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Compiler optimisation of expressions containing #defines or constants

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  • Compiler optimisation of expressions containing #defines or constants

    Hi All,

    When trying to slim down my code I noticed the following unexpected behaviour -

    Line of code is

    if (sFull[znum] != xpts-1) sFull[znum]++;

    xpts is a constant, defined from another constant, eg

    #define totalx 100
    #define xpts totalx/2

    On changing the "xpts-1" term in the code to "49", which is the result of the #defines, it compiles using 3 less bytes. Is it actually doing the "-1" at run-time rather than optimizing it out ?

    Now if you code like I do and have lots of #defines to control operation this would result in a considerable saving.

    So now I'm just wondering how the pre-processor optimizes constants.....

    I did check that the memory usage was the same when using a #define or constant that contains an expression without using it in a line of code with further manipulation.

    NOTE - The #define is redeclared using the provided examples available on 4D website.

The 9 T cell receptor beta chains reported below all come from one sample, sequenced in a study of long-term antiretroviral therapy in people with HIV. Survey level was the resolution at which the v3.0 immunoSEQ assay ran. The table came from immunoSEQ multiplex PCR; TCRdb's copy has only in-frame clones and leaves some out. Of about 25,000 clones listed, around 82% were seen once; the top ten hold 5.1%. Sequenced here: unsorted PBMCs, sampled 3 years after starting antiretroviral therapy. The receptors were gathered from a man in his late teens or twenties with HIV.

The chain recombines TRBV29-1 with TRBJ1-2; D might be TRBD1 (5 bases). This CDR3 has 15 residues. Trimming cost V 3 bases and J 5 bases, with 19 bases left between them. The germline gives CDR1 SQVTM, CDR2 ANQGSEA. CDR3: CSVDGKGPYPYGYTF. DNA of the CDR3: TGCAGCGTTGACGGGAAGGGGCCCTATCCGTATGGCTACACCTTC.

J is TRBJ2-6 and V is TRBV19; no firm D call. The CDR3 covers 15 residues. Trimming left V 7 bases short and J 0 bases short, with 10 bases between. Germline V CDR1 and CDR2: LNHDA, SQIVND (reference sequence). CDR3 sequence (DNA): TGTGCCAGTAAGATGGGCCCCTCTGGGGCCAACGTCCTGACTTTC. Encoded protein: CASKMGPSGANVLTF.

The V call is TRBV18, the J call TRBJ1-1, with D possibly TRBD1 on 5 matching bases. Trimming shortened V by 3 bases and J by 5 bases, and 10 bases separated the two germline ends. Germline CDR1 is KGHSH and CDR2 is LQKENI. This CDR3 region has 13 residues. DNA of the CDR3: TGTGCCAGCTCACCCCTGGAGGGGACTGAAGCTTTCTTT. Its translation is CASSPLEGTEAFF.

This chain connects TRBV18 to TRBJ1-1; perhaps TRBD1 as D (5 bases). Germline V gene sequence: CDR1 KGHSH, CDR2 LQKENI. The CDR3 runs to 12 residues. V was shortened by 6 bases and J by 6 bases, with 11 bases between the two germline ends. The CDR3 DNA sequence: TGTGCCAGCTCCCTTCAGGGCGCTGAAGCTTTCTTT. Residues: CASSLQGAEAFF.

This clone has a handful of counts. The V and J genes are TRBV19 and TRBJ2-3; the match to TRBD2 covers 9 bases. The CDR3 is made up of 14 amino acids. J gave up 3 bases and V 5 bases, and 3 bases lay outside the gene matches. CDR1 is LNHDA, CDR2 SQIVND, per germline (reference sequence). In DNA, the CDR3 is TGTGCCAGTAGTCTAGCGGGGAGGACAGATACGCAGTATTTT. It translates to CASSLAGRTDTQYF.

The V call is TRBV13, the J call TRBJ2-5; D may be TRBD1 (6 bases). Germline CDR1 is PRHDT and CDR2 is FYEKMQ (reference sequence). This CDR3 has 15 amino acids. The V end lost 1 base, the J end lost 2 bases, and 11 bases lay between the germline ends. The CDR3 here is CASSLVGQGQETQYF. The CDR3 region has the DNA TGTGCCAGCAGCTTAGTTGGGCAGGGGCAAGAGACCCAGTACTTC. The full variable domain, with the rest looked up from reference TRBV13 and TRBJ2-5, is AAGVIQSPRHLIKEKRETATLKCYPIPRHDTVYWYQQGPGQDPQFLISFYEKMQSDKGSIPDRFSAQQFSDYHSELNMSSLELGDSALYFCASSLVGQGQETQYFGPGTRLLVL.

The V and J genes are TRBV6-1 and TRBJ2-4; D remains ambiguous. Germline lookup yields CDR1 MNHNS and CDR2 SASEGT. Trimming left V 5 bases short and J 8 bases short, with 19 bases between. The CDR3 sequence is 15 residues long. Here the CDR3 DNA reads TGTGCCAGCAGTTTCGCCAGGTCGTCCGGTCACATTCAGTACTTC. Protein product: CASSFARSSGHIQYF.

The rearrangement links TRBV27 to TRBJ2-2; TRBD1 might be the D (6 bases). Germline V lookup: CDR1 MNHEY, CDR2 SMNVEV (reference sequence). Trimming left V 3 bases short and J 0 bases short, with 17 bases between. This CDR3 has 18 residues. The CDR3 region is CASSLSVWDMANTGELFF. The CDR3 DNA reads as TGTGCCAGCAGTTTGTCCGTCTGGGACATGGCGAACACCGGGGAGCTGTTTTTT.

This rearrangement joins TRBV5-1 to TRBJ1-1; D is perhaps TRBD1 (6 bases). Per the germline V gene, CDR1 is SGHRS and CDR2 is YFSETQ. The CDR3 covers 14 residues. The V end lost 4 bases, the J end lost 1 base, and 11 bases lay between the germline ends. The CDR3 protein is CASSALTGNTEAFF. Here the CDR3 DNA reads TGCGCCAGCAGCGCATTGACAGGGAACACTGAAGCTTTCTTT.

• #2

    Hi Nicko,
    constant folding is applied as much as possible in the first pass of the compiler, optimizing any initializations , sizes etc. and attempts no rval otimizations.
    Second pass of the compiler generates intermediate language code with some minor optimizations on the fly (checks for unreachable code etc.)
    The third pass builds the actual code, and uses a rule based optimization scheme to analyse reduntant constant math.
    This phase of the compiler is quite tricky, and falls into the trap that many other compilers do regarding peephole optimization.
    Some of the seemingly simple optimizations become a major headache.
    We will continue to improve the compiler as time goes on, but as it stands at the moment, this one falls through the cracks.